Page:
Expression of 11beta-hydroxysteroid dehydrogenase type 1 permits regulation of glucocorticoid bioavailability by human dendritic cells.
Freeman L., Hewison M., Hughes SV., Evans KN., Hardie D., Means TK., Chakraverty R.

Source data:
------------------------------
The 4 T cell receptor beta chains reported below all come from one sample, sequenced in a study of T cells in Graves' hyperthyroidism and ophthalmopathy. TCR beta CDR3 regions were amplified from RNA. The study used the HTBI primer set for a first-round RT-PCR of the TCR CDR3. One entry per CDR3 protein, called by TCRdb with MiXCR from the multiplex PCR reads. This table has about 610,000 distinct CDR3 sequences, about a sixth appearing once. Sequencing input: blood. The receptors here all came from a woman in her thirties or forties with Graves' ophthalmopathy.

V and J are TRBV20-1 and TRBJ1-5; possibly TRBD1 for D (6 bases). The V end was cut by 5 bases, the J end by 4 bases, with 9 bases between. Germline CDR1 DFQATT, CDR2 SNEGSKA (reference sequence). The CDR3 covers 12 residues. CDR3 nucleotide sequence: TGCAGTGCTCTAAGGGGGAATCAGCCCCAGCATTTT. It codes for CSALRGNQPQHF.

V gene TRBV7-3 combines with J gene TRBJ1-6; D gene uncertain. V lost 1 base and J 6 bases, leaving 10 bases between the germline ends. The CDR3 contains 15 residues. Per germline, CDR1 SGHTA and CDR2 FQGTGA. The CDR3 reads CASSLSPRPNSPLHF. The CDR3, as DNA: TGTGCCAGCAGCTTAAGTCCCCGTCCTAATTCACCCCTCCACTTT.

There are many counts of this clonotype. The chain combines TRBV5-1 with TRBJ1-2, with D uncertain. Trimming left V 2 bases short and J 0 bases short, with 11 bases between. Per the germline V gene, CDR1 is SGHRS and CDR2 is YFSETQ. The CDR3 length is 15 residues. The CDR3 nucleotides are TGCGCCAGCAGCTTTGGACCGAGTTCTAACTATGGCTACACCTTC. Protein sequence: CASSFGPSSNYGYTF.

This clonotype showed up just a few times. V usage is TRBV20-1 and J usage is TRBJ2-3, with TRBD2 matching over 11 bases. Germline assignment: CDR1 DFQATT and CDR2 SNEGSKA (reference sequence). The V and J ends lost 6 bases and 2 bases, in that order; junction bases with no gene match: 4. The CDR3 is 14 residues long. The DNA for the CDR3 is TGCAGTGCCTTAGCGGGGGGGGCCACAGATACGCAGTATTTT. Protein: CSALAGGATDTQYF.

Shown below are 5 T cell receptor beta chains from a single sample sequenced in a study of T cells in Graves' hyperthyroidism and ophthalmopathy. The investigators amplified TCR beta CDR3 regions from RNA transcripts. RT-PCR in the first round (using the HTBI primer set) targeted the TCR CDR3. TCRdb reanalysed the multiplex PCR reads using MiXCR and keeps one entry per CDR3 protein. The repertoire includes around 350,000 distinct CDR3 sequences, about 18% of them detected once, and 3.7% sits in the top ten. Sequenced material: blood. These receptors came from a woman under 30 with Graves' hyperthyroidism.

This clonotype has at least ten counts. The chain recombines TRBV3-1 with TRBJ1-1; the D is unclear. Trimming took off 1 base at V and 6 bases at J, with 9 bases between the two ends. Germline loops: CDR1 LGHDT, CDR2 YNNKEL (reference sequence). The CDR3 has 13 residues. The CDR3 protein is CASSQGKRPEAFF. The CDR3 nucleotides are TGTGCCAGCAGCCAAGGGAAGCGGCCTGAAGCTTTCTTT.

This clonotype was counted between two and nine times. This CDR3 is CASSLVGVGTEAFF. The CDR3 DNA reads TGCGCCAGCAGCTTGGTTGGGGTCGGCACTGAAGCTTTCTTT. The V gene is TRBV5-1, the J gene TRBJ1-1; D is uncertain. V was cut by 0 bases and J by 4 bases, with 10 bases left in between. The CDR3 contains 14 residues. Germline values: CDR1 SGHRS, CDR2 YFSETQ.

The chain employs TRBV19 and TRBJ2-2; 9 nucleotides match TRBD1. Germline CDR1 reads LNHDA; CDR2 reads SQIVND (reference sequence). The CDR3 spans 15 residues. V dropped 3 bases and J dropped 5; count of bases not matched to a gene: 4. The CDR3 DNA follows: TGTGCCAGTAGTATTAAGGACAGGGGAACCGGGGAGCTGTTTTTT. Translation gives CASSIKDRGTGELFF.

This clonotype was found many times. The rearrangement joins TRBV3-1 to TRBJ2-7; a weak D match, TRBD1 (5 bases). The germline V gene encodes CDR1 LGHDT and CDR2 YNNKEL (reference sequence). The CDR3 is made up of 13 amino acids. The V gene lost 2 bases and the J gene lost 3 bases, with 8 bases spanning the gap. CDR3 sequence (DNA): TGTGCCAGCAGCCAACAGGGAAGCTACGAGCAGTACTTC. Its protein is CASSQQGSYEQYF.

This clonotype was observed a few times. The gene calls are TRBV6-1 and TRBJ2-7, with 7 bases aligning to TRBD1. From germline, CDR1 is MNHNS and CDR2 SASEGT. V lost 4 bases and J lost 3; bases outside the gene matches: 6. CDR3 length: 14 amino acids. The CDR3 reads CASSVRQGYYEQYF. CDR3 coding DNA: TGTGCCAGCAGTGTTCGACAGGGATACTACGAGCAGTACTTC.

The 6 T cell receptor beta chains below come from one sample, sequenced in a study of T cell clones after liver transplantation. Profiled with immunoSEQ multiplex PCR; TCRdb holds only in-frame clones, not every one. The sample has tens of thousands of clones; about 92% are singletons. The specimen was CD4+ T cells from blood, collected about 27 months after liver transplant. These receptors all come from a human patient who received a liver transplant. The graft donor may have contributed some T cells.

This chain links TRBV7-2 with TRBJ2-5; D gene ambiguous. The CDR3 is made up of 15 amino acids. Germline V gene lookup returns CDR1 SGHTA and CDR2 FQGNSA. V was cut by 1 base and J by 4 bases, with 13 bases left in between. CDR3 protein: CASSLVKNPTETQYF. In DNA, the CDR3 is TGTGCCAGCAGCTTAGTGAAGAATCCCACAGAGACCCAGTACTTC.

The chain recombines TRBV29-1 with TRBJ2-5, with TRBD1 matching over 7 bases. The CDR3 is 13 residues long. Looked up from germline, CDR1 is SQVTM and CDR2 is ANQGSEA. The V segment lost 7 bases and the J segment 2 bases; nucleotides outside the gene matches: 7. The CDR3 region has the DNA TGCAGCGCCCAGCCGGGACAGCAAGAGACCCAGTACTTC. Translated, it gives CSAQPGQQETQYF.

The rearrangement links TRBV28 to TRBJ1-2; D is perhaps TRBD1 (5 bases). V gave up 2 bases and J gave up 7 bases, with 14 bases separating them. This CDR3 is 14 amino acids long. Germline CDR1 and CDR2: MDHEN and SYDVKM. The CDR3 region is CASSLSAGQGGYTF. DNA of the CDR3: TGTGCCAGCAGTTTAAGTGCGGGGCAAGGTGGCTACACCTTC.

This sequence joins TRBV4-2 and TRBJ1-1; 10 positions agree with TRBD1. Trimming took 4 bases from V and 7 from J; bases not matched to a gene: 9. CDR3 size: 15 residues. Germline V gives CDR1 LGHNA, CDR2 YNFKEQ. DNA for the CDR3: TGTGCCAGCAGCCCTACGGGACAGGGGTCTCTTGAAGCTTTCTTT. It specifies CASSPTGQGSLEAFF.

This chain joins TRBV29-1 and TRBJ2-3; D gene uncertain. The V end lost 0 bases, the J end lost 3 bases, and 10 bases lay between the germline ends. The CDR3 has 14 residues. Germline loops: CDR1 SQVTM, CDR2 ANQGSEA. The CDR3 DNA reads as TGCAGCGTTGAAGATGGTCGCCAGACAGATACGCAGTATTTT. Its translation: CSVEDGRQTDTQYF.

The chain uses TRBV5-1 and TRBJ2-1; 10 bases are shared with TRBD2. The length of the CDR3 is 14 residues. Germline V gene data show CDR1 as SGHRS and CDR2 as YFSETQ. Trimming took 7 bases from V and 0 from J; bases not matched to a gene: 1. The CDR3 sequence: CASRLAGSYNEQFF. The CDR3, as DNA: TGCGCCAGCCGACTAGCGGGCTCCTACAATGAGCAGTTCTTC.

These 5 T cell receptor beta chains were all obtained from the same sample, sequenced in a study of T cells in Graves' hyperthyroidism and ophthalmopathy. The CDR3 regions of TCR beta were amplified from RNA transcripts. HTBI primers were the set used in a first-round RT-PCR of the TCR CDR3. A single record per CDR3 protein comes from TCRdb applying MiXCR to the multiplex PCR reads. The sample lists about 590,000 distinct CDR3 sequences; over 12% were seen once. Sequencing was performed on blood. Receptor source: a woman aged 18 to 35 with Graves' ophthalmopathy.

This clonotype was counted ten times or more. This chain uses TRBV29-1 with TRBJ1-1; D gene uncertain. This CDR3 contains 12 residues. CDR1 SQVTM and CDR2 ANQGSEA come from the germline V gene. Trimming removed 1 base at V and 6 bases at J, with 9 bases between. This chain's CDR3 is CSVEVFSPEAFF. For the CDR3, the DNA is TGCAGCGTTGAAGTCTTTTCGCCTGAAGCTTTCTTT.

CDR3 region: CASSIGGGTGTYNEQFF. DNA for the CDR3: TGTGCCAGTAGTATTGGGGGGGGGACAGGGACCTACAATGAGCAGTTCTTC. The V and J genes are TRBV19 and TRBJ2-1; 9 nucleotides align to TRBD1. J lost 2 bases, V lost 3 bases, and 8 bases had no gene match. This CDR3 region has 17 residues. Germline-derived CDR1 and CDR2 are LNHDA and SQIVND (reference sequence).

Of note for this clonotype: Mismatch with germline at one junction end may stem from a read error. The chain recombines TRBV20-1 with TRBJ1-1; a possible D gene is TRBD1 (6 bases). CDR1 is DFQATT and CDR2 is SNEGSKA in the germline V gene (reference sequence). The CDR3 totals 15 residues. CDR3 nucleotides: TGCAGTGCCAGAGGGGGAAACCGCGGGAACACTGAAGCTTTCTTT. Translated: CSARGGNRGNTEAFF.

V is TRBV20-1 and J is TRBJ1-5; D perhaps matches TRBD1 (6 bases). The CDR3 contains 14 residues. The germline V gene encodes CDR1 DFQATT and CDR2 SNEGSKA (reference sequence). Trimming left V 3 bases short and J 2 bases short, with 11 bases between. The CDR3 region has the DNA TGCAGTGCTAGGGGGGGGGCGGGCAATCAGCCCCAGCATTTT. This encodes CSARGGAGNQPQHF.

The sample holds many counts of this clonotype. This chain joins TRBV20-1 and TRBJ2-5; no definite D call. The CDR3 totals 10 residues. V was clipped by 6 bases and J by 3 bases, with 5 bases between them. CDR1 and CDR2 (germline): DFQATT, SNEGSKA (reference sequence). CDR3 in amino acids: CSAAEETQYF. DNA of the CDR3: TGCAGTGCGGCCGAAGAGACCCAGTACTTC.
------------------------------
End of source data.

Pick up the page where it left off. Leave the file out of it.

Glucocorticoids (GCs) exert powerful anti-inflammatory effects that may relate in part to their ability to restrict the differentiation and function of dendritic cells (DCs). Although these inhibitory effects are dependent upon GCs binding to nuclear glucocorticoid receptors (GRs), fine-tuning of GR signaling is achieved by prereceptor interconversion of cortisol that binds GRs with high affinity and cortisone that does not. We show for the first time that human monocyte-derived DCs are able to generate cortisol as a consequence of up-regulated expression of the enzyme 11beta-hydroxysteroid dehydrogenase type 1 (11beta-HSD1). Immature DCs demonstrate selective enhancement of 11beta-HSD1 reductase activity, leading to increased conversion of inactive cortisone to active cortisol. Enhancement of GC bioavailability is maintained or increased upon terminal differentiation induced by signals associated with innate immune activation. In marked contrast, maturation induced by CD40 ligation leads to a sharp reduction in cortisol generation by DCs. The differentiation of DCs from monocyte precursors is inhibited at physiologic concentrations of inactive cortisone, an effect that requires activity of the 11beta-HSD1 enzyme. In conclusion, prereceptor regulation of endogenous GCs appears to be an important determinant of DC function and represents a potential target for therapeutic manipulation.